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Sunday, November 10, 2002

From the prologue to The Post-Corporate World by David Korten:

In the Post-Corporate World I refine the analysis to argue that the problem is not the market as such but more specifically capitalism, which is to a healthy market economy what cancer is to a healthy body. Cancer occurs when genetic damage causes a cell to forget that it is part of a larger body, the healthy function of which is essential to its own survival. The cell begins to seek its own growth without regard to the consequences for the whole, and ultimately destroys the body that feeds it. As I learned more about the course of cancer's development within the body, I came to realize that the reference to capitalism as a cancer is less a metaphor than a clinical diagnosis of a pathology to which market economies are prone in the absence of adequate citizen and governmental oversight. Our hope for the future is to restore the health of our democracies and market economies by purging them of the pathology.

When dealing with a cancer of the body, containment is rarely an adequate strategy. To become healthy, one needs a curative regime designed to remove or kill the defective cells. Some combination of surgical removal with measures to weaken the cancer cells and strengthen the body's natural defenses is likely to be appropriate. There is a strong parallel to the task now before us. Curing the capitalist cancer to restore democracy, the market, and our human rights and freedoms will require virtually eliminating the institution of the limited-liability for-profit public corporation as we know it to create a post-corporate world through actions such as the following:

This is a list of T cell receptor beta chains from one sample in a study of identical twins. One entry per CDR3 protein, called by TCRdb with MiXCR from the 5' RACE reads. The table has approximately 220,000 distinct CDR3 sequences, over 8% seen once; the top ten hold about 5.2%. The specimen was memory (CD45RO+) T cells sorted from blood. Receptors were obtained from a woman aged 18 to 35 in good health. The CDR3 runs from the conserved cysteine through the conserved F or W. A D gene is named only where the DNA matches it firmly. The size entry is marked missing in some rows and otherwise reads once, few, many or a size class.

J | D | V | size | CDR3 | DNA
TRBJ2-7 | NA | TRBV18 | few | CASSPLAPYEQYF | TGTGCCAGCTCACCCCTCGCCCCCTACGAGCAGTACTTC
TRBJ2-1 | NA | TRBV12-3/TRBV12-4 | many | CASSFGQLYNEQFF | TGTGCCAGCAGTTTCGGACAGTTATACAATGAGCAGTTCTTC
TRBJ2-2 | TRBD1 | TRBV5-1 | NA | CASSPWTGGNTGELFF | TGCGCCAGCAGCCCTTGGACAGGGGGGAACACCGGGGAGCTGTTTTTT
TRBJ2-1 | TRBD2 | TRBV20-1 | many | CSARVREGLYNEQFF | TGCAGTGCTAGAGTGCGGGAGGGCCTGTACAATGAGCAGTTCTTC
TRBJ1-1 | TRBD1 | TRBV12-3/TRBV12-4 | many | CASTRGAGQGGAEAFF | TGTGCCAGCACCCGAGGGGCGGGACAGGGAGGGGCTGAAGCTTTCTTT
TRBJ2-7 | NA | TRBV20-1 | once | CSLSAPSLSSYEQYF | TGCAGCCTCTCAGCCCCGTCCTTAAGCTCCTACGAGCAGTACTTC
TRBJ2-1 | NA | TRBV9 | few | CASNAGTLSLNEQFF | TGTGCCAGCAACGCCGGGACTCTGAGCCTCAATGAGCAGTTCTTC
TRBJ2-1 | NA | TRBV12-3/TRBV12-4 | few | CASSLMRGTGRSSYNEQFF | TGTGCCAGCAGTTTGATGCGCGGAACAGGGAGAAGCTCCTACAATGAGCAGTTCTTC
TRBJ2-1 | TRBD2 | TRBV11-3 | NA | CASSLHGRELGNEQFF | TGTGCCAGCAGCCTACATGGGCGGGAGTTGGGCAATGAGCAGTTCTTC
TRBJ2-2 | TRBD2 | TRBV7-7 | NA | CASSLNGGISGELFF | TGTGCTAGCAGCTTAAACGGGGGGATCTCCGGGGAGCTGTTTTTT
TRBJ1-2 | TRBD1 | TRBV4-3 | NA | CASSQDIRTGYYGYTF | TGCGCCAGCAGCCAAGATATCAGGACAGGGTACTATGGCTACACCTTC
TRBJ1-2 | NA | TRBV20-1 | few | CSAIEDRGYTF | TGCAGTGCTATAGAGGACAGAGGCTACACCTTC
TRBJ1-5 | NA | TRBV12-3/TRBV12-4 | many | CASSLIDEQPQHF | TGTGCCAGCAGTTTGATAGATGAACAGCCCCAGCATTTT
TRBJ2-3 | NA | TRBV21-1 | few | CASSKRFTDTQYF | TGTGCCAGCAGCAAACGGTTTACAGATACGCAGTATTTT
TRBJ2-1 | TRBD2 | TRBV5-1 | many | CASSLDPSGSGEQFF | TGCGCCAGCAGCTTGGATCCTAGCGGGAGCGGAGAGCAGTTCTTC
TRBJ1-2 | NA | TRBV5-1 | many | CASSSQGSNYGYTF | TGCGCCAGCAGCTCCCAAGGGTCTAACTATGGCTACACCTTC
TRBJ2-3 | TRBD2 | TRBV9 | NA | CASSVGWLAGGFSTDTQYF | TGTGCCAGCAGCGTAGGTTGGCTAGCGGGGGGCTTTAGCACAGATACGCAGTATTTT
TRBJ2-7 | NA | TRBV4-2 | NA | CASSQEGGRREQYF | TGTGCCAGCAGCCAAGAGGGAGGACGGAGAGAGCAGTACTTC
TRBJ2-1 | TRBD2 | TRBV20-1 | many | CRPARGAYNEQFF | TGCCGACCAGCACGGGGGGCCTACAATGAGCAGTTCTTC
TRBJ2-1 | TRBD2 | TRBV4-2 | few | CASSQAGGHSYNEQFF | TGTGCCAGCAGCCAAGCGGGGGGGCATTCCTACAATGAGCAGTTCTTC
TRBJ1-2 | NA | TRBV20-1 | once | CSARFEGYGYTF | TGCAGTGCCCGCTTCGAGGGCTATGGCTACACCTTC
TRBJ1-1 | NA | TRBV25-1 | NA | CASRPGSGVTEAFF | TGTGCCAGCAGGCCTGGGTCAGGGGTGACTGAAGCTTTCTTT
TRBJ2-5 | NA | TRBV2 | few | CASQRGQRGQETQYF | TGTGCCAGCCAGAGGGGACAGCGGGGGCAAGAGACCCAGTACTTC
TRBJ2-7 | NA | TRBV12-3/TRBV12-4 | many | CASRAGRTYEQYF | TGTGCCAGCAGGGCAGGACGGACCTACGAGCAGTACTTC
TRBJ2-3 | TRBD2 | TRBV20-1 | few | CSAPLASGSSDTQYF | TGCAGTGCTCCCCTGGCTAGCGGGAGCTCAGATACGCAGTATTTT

• End the legal fiction that corporations are entitled to the rights of persons and exclude corporations from political participation;
  • Implement serious political campaign reform to reduce the influence of money on politics;
  • Eliminate corporate welfare by eliminating direct subsidies and recovering other externalized costs through fees and taxes;
  • Implement mechanisms to regulate international corporations and finance; and
  • Use fiscal and regulatory policy to make financial speculation unprofitable and to give an economic advantage to human-scale, stakeholder-owned enterprises.

I have no illusions that removal of the capitalist cancer will be easily accomplished. Rarely is cancer in any of its manifestations easily cured.
On the other hand, I see no realistic prospect for the amicable coexistence of life and capitalism. They represent ways of being and valuing as antithetical to one another as the coexistence of cancer cells and healthy cells. Any seeming accomodation between them is inherently unstable and most likely to be resolved in favor of the cancer. On a small and crowded planet with a finite life-support system, our choice as a species is basically between life after capitalism and severe global-scale social and environmental collapse.